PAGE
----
I fully understand how sometimes to pursue a good shot a certain level of assertiveness is needed, but this can feel like aggression and I am not always comfortable with that feeling. I was surprised to read that Tony Ray-Jones, a wonderful British photographer whose photographs are full of subtle humour and observations, lists the following shooting advice to himself in his personal journal: “be more aggressive.”2

Practitioners of street photography have differing approaches to ethics in their work. Within my circle of colleagues and friends, gratuitous shots of homeless people are generally a no-go area, whereas those taken with permission for a specific project are respected. Hip shots are also frowned upon, since we do not want to be seen as sneaky, and more respect is given to peers who are comfortable to hold their camera at the more obvious eye level. The issue of using a flash causes a bit of a divide opinion-wise with some finding it too invasive and others enjoying its use. Some colleagues will photograph the more embarrassing things that happen to people, while some will stay away from those scenes. Staging shots is a huge no-go for a lot of practitioners, although a few others just shrug and get on with it. We are all different and find our own ethical guidelines to shoot by, so there will never be one united opinion. As with many jobs or hobbies, there will always be people who definitely go too far and give the genre a bad name, but most street photographers are decent ethical people, who often will happily engage with people and explain what they are doing, even going so far as to send a copy of the photograph. How we deal with the people we photograph can help overcome any ethical concerns people have because most people photograph for a positive reason; they like something about a person or a scene. As Eve Arnold states, “[t]he presence of the photographer changes the atmosphere the moment the subject becomes aware of the camera… What I learned was not technique, but that if the photographer cares about the people before the lens and is compassionate, much is given. It is the photographer, not the camera, that is the instrument.”3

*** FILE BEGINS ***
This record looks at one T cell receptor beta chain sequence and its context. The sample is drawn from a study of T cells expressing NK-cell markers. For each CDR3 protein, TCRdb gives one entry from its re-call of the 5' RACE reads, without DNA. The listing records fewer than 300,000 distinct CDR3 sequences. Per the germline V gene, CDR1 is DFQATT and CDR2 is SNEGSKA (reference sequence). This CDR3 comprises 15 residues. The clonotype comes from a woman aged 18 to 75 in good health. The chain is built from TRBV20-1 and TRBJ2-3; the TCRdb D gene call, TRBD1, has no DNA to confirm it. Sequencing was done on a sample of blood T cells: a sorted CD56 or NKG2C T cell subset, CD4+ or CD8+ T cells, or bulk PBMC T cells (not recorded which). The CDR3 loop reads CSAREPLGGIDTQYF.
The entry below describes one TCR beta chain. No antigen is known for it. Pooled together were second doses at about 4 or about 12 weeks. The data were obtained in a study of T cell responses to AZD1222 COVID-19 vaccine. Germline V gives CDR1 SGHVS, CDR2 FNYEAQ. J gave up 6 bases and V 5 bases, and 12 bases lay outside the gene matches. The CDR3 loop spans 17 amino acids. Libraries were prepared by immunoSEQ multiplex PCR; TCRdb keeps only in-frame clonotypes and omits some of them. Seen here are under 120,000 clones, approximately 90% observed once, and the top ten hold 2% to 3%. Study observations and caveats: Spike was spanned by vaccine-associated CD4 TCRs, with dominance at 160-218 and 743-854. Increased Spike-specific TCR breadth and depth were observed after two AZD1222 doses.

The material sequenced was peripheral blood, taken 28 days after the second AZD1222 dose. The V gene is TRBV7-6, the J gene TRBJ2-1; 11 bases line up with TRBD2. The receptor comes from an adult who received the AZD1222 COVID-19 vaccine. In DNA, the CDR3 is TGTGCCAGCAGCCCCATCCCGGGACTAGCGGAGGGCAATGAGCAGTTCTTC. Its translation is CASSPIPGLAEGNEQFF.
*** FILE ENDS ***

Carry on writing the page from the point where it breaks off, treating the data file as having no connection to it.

Though we are increasingly being monitored by CCTV, which is hidden and not at all about capturing the joys of life, there will always be an issue with street photography for a lot of people. Even the words of Susan Sontag display a conflicted message, seen in her use of words such as “stalking” and “voyeuristic” coupled with “empathy” and “picturesque:” “The photographer is an armed version of the solitary walker reconnoitering, stalking, cruising the urban inferno, the voyeuristic stroller who discovers the city as a landscape of voluptuous extremes. Adept of the joys of watching, connoisseur of empathy, the flâneur finds the world picturesque.”4


Image credit: Danielle Houghton. View more of her work at

1 Walker Evans, quoted in Belinda Rathbone, Walker Evans (Boston: Houghton Mifflin, 1995), 170–71.
2 Tony Ray-Jones, APPROACH (notebook, National Media Museum permanent collection, Bradford, UK, 1965 – 1969).
3 Eve Arnold, The Unretouched Woman (New York: Knopf Doubleday Publishing, 1976), 27.
4 Susan Sontag, On Photography (New York: Picador, 1973), 43.